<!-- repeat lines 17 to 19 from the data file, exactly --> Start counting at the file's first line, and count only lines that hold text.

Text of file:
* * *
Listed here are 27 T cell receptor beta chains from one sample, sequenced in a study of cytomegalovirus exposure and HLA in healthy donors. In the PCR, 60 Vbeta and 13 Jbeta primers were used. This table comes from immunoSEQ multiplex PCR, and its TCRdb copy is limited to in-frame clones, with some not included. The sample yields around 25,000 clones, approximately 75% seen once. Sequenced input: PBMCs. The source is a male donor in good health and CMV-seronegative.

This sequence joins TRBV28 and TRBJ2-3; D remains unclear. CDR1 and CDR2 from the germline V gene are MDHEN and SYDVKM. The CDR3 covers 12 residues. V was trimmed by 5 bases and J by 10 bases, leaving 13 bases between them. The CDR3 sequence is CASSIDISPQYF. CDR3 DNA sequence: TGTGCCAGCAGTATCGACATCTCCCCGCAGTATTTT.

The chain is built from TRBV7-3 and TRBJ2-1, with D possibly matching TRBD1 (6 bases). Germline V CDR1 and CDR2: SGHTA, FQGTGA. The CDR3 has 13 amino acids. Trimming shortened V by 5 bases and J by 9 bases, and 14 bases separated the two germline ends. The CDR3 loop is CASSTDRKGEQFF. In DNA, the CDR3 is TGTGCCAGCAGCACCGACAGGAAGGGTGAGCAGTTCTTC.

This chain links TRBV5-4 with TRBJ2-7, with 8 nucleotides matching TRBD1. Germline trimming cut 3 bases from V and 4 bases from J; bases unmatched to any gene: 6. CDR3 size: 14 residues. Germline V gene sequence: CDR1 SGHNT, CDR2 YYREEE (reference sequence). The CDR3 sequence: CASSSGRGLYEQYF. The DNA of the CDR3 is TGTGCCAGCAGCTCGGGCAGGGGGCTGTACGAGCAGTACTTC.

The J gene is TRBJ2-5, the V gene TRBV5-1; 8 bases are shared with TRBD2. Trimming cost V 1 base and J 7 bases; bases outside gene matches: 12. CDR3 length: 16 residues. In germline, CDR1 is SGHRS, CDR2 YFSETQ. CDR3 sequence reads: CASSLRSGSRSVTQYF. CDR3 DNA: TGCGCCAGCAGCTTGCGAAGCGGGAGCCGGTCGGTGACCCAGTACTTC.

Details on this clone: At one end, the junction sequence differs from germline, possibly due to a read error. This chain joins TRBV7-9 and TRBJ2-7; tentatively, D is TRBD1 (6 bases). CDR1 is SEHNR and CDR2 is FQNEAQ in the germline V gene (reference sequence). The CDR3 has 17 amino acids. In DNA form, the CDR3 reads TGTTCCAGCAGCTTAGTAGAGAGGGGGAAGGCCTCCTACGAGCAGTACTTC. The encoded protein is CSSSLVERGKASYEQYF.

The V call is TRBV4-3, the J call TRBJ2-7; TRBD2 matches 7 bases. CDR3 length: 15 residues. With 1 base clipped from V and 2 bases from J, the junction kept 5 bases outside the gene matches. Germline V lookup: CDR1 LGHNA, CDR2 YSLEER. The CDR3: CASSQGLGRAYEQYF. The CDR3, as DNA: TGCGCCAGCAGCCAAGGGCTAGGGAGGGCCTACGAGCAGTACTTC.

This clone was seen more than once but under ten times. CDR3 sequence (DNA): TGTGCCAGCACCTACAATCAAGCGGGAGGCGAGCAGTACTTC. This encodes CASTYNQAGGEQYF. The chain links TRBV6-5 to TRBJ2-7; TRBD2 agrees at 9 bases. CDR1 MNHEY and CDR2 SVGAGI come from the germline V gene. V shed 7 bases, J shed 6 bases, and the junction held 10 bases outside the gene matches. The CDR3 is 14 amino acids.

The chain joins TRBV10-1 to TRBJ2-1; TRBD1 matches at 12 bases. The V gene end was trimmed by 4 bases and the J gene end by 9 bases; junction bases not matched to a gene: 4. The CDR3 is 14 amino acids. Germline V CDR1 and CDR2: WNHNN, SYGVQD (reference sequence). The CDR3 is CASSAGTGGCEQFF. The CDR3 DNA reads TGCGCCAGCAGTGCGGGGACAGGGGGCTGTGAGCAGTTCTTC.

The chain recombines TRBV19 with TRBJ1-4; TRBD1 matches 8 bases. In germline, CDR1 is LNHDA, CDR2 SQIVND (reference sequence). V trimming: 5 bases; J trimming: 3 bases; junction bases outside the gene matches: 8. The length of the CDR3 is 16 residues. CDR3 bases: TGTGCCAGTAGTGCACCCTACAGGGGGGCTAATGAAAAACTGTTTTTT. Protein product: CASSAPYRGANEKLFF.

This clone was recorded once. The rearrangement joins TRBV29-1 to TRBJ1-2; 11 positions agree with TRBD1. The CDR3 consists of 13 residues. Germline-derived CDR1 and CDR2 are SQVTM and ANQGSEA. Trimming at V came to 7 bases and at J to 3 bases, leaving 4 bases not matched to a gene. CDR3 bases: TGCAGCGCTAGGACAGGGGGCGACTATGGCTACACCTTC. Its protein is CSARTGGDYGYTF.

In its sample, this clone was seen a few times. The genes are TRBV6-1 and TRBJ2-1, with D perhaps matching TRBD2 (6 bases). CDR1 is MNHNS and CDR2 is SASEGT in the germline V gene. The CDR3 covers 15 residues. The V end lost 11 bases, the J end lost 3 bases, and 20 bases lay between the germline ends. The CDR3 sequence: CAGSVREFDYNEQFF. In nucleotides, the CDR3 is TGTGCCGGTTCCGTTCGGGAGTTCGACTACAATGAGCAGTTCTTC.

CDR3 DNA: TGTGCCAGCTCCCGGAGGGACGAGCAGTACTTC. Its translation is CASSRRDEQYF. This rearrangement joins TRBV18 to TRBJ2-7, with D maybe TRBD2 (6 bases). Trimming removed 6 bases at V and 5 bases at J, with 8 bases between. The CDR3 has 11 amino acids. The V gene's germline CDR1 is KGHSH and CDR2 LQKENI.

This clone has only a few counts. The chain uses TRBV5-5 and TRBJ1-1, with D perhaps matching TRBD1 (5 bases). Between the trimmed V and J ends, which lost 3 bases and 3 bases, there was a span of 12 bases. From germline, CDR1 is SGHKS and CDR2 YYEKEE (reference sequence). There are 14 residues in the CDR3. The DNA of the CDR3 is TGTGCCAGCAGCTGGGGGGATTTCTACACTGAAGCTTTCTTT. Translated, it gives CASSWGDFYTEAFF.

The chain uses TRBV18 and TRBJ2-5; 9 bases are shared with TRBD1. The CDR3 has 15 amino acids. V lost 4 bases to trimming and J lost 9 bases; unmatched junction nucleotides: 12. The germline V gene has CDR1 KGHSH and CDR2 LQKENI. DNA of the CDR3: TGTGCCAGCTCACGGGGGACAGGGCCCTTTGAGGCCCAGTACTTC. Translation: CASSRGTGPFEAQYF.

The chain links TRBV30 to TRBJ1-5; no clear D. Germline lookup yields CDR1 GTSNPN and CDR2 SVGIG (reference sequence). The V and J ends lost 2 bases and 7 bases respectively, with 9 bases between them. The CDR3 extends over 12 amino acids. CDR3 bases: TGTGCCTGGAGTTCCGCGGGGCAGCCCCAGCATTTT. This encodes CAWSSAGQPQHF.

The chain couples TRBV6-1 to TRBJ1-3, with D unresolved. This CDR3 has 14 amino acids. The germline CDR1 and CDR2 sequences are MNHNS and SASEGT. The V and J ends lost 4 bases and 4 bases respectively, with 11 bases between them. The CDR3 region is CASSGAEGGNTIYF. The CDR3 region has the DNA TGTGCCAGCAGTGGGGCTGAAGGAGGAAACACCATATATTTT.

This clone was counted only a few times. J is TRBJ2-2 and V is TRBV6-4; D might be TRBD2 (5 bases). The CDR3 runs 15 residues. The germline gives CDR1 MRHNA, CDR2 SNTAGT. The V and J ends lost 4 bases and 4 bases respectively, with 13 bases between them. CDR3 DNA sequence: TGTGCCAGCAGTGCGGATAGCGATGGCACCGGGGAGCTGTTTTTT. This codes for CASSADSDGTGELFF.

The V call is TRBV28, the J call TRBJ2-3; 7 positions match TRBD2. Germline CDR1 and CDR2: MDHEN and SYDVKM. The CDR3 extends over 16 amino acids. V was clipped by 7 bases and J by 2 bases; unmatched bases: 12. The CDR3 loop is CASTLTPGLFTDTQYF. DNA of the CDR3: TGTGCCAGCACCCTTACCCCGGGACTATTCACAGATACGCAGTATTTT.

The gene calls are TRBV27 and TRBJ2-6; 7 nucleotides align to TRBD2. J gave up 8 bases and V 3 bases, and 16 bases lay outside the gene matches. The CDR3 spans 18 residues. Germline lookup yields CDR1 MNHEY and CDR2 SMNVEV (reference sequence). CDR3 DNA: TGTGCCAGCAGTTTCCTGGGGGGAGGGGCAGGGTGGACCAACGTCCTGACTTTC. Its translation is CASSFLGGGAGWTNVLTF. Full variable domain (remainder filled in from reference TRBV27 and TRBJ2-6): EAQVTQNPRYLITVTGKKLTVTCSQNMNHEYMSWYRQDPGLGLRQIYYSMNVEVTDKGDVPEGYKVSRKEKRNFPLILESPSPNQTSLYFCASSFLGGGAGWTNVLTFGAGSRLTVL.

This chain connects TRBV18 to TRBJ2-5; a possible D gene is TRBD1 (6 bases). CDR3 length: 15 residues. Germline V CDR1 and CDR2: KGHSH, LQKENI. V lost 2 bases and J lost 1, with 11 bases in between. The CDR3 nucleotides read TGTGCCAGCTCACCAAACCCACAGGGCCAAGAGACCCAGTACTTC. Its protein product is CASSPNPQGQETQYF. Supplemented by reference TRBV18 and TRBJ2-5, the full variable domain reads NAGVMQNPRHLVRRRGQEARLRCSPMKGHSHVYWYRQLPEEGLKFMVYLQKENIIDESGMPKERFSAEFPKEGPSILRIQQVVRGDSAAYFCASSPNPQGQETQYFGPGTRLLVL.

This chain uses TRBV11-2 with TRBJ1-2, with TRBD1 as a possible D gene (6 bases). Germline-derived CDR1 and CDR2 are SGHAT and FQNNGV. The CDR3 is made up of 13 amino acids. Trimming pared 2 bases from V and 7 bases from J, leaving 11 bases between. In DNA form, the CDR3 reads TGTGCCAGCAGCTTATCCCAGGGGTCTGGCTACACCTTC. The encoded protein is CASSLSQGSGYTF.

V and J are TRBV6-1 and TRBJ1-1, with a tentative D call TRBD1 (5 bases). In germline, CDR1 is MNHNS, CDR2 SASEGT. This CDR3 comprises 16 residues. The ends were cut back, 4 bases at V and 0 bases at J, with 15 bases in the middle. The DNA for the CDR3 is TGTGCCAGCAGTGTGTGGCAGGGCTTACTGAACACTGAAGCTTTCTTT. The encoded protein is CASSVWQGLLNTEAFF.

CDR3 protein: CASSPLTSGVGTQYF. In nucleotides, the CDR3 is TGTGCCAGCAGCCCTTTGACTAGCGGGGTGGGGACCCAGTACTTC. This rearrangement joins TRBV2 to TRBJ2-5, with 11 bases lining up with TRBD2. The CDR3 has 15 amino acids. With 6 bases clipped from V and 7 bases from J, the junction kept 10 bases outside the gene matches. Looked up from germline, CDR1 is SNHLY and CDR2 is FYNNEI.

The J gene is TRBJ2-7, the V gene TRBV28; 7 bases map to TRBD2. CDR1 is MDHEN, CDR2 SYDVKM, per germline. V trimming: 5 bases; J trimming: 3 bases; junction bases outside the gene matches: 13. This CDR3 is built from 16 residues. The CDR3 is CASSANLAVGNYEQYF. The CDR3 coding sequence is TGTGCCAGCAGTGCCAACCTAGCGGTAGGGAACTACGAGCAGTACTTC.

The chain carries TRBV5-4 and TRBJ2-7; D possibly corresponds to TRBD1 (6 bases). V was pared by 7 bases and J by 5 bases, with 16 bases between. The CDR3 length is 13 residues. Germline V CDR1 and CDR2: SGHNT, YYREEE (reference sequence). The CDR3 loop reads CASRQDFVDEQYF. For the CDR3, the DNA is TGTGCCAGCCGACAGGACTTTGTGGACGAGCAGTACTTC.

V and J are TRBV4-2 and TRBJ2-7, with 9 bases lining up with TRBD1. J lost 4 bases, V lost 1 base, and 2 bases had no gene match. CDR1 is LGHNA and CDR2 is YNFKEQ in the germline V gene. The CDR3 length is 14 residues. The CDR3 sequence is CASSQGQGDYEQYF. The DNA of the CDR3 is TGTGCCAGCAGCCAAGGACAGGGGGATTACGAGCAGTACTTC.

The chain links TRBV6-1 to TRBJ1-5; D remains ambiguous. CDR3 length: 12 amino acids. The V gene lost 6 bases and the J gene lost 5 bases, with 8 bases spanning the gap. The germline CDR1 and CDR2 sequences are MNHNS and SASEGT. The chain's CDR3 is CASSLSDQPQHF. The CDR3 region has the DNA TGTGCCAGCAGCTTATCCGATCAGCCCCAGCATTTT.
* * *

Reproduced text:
The chain couples TRBV6-1 to TRBJ1-3, with D unresolved. This CDR3 has 14 amino acids. The germline CDR1 and CDR2 sequences are MNHNS and SASEGT. The V and J ends lost 4 bases and 4 bases respectively, with 11 bases between them. The CDR3 region is CASSGAEGGNTIYF. The CDR3 region has the DNA TGTGCCAGCAGTGGGGCTGAAGGAGGAAACACCATATATTTT.

This clone was counted only a few times. J is TRBJ2-2 and V is TRBV6-4; D might be TRBD2 (5 bases). The CDR3 runs 15 residues. The germline gives CDR1 MRHNA, CDR2 SNTAGT. The V and J ends lost 4 bases and 4 bases respectively, with 13 bases between them. CDR3 DNA sequence: TGTGCCAGCAGTGCGGATAGCGATGGCACCGGGGAGCTGTTTTTT. This codes for CASSADSDGTGELFF.

The V call is TRBV28, the J call TRBJ2-3; 7 positions match TRBD2. Germline CDR1 and CDR2: MDHEN and SYDVKM. The CDR3 extends over 16 amino acids. V was clipped by 7 bases and J by 2 bases; unmatched bases: 12. The CDR3 loop is CASTLTPGLFTDTQYF. DNA of the CDR3: TGTGCCAGCACCCTTACCCCGGGACTATTCACAGATACGCAGTATTTT.